Indy's Exorcist debuts in the UFC


Chris Price, an ultimate fighter

The Exorcist has one important demon to expel. Chris “The Exorcist” Price, 24, received the ultimate invitation: to fight in the Ultimate Fighting Championships, the biggest mixed-martial arts competition in North America. His goal: to exorcise Kendall Grove, the winner of last year’s reality TV competition on Spike TV, The Ultimate Fighter.

On Tuesday, Oct. 10, Price, from Indianapolis, will face his biggest challenge. He faces Grove in the first non-pay per view Ultimate Fighting Championship card. The competition will be shown live, from the Hard Rock Casino in Hollywood, Fla. — free — on Spike TV, in what will be the most-watched UFC card in the history of the organization.

He reflects, “An invitation from the UFC is the highest honor a fighter can get in the U.S.” 

Price, who grew up in Beech Grove, knows both about honor and fighting. As a U.S. Marine, he served nine months in Afghanistan and two years in Iraq. The cage might hold its surprises, even dangers, but nothing comparable to snipers or roadside bombs.

For Price, the invitation to this once-in-a-lifetime opportunity is much like Spielberg inviting a young actor to star in his latest film. Not only will he receive a substantially greater amount of money, but he will also get more national exposure while doing what he loves: competing.

Currently, Price is the Legends of Fighting’s Middleweight Champion and trains at Damage Inc., the fight team for Legends.

When he was asked to participate in the UFC, he couldn’t believe it. “I thought it was a joke at first, but then I realized that this was a serious offer.”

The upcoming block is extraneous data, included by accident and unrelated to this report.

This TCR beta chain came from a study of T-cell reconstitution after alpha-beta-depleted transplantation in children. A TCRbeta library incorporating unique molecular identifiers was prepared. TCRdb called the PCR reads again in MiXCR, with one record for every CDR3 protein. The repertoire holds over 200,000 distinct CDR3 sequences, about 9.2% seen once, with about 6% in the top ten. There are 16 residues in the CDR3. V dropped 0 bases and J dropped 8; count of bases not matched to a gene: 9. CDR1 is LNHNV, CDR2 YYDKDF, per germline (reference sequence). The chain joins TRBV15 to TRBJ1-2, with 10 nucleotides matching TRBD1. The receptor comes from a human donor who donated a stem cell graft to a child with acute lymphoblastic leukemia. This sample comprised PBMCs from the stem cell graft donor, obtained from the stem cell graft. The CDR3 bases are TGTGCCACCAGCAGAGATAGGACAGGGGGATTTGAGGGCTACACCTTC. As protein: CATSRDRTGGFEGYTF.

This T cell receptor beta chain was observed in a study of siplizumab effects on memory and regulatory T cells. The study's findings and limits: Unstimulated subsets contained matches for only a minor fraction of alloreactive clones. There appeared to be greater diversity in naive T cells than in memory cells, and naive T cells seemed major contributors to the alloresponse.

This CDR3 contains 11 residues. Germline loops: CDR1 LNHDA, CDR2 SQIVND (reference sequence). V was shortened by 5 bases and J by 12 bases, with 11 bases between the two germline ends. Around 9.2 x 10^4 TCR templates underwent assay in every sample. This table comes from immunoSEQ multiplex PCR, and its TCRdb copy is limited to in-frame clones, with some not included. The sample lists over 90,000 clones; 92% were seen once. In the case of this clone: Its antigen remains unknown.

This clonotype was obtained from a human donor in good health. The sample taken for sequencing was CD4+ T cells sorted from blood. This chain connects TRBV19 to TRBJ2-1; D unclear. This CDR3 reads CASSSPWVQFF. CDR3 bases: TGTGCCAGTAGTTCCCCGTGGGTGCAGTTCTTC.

So serious that the UFC offered him a three-fight contract, which, of course, he signed.

Some UFC fighters are better on the ground; some are better at stand-up fighting. Price thinks that his best asset is his heart: “I’m relentless. You can knock me down, but I’ll get up.”

So far, his record shows his heart. As a professional, he is undefeated, with eight wins and no losses. Grove, on the other hand, is the more experienced fighter, having won last year’s The Ultimate Fighter. From Maui, Hawaii, Grove holds a record of 6-3 as a professional.

Both fighters will probably weigh in at around 185 pounds. The big difference will be their heights. At 6-foot-5, Grove has a 3-inch height advantage. But Price remains confident. “As they say, ‘The bigger they are, the harder they fall.’”

In an interview on the UFC Web site, Grove says of Price, “He’s a scrappy kid and he’s getting his shot. He’s got nothing to lose and everything to gain. I think he’s gonna come out fighting with everything he’s got and I think it’s gonna be a tough fight for me.”

Price told the UFC that Grove is “a respectable opponent, with tough grappling and unorthodox striking.”

While Price’s greatest asset might be his “relentlessness,” he prefers the “ground and pound” technique. Conversely, Grove likes “stand-up” fighting. Look for Grove to stand and punch, while Price tries to take the match to the ground.

The Price vs. Grove bout is on the undercard of a main event featuring Tito Ortiz (15-4) against Ken Shamrock (26-11-2). The fights begin at 8 p.m. Eastern Time.

For more on the fight or on Chris Price: and fighter.asp?FighterID=256716 


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